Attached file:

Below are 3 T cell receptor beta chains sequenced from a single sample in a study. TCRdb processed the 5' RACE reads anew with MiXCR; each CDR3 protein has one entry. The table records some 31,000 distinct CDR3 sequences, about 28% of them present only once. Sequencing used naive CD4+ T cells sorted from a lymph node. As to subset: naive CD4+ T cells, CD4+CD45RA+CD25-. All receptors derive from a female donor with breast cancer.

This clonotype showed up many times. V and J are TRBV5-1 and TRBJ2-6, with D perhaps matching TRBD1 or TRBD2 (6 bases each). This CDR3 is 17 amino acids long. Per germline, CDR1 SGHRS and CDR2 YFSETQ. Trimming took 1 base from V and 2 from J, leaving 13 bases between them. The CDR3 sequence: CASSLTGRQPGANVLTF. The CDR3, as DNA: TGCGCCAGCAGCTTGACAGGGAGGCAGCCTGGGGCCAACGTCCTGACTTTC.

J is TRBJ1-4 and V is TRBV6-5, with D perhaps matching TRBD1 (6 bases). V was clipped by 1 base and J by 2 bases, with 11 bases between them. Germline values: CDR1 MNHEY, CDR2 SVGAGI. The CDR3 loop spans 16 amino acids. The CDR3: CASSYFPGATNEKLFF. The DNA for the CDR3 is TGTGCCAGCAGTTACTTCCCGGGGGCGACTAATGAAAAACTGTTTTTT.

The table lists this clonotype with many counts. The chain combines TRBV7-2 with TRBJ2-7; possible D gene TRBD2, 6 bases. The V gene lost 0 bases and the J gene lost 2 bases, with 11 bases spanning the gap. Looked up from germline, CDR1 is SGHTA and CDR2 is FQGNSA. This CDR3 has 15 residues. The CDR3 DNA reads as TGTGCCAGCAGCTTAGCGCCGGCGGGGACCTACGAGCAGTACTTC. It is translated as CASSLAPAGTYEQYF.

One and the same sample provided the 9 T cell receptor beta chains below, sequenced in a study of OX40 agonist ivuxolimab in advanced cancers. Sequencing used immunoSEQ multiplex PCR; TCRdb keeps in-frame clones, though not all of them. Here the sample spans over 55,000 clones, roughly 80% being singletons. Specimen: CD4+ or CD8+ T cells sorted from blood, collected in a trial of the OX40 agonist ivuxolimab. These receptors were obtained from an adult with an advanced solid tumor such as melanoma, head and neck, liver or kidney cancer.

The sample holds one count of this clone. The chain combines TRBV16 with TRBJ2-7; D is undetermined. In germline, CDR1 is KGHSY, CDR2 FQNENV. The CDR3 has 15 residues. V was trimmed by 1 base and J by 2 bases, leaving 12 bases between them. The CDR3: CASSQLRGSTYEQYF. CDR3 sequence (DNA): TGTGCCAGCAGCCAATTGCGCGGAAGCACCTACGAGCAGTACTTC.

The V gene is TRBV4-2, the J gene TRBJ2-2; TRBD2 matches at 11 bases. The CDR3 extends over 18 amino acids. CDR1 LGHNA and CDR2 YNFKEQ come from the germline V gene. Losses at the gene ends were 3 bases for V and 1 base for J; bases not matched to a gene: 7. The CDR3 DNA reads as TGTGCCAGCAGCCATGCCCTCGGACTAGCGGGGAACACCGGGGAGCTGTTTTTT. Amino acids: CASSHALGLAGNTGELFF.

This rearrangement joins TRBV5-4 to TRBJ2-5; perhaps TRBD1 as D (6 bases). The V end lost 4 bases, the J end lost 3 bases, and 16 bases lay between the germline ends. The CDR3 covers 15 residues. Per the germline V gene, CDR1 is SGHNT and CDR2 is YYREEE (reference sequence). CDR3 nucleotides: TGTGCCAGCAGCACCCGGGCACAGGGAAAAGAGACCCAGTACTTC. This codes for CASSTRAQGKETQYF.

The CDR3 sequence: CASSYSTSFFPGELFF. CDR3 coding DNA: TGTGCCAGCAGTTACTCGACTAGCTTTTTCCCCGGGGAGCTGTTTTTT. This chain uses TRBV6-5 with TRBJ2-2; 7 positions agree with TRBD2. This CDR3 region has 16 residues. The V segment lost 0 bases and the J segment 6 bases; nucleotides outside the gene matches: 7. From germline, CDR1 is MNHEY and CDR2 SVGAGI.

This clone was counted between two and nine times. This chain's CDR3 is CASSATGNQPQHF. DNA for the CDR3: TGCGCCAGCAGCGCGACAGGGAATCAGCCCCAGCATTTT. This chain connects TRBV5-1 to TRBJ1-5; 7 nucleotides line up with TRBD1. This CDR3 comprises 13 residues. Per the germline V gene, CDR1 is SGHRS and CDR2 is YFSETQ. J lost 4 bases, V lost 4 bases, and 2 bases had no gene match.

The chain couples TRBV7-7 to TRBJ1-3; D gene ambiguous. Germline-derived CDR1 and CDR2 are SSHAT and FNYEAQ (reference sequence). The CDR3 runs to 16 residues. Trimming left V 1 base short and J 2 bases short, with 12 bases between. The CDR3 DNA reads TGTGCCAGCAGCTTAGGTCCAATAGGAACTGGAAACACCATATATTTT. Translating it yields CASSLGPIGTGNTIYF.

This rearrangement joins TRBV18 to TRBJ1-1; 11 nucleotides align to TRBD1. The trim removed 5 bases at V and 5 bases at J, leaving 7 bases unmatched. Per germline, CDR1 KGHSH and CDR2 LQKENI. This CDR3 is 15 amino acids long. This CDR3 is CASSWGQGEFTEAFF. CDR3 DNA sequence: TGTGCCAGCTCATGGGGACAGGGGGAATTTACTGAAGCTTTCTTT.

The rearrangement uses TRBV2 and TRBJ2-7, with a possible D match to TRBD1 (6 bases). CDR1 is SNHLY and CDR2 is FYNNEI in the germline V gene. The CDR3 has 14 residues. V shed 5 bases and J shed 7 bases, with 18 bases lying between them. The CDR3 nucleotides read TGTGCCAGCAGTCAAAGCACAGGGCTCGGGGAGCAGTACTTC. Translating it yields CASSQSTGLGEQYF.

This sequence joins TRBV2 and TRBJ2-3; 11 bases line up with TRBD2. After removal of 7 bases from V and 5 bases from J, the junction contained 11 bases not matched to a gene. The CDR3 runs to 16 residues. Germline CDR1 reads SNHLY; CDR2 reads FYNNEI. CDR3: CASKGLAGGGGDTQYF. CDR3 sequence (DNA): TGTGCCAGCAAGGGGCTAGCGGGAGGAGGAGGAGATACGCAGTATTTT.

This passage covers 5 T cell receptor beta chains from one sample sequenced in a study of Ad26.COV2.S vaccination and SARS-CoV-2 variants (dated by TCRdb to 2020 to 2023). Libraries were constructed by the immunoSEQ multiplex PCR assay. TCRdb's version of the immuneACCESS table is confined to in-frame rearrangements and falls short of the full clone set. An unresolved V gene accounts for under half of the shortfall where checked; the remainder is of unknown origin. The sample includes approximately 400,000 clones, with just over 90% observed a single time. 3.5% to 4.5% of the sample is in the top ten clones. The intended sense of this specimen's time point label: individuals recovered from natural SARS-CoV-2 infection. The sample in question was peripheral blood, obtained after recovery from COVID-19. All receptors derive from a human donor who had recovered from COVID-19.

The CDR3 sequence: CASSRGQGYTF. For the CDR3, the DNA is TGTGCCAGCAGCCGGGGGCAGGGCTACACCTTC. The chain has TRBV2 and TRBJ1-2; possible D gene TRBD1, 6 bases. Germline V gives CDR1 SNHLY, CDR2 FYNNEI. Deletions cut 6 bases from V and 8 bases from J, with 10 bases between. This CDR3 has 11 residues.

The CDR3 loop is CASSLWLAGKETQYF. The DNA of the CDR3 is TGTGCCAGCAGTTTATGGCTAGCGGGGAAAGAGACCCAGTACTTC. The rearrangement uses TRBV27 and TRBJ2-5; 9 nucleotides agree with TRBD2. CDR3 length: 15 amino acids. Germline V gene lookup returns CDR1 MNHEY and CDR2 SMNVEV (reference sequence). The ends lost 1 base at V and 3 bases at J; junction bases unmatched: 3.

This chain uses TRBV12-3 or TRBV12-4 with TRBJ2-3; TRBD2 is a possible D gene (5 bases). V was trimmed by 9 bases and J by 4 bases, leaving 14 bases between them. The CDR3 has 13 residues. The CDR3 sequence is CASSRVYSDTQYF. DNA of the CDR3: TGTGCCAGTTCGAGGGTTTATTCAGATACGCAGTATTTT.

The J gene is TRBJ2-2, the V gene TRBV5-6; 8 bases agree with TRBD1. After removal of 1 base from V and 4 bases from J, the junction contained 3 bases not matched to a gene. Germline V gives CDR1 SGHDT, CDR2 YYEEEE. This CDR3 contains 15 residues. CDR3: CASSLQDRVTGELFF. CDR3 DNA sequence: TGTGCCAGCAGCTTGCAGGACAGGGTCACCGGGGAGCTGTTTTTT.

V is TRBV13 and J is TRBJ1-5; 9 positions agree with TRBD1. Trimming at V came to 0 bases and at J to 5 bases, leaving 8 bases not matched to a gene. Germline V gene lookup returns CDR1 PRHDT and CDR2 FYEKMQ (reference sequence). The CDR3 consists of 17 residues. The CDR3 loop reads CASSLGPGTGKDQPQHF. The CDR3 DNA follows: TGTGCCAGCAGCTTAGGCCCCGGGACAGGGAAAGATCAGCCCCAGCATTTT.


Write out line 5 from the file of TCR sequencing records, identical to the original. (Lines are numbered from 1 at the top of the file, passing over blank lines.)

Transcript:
One and the same sample provided the 9 T cell receptor beta chains below, sequenced in a study of OX40 agonist ivuxolimab in advanced cancers. Sequencing used immunoSEQ multiplex PCR; TCRdb keeps in-frame clones, though not all of them. Here the sample spans over 55,000 clones, roughly 80% being singletons. Specimen: CD4+ or CD8+ T cells sorted from blood, collected in a trial of the OX40 agonist ivuxolimab. These receptors were obtained from an adult with an advanced solid tumor such as melanoma, head and neck, liver or kidney cancer.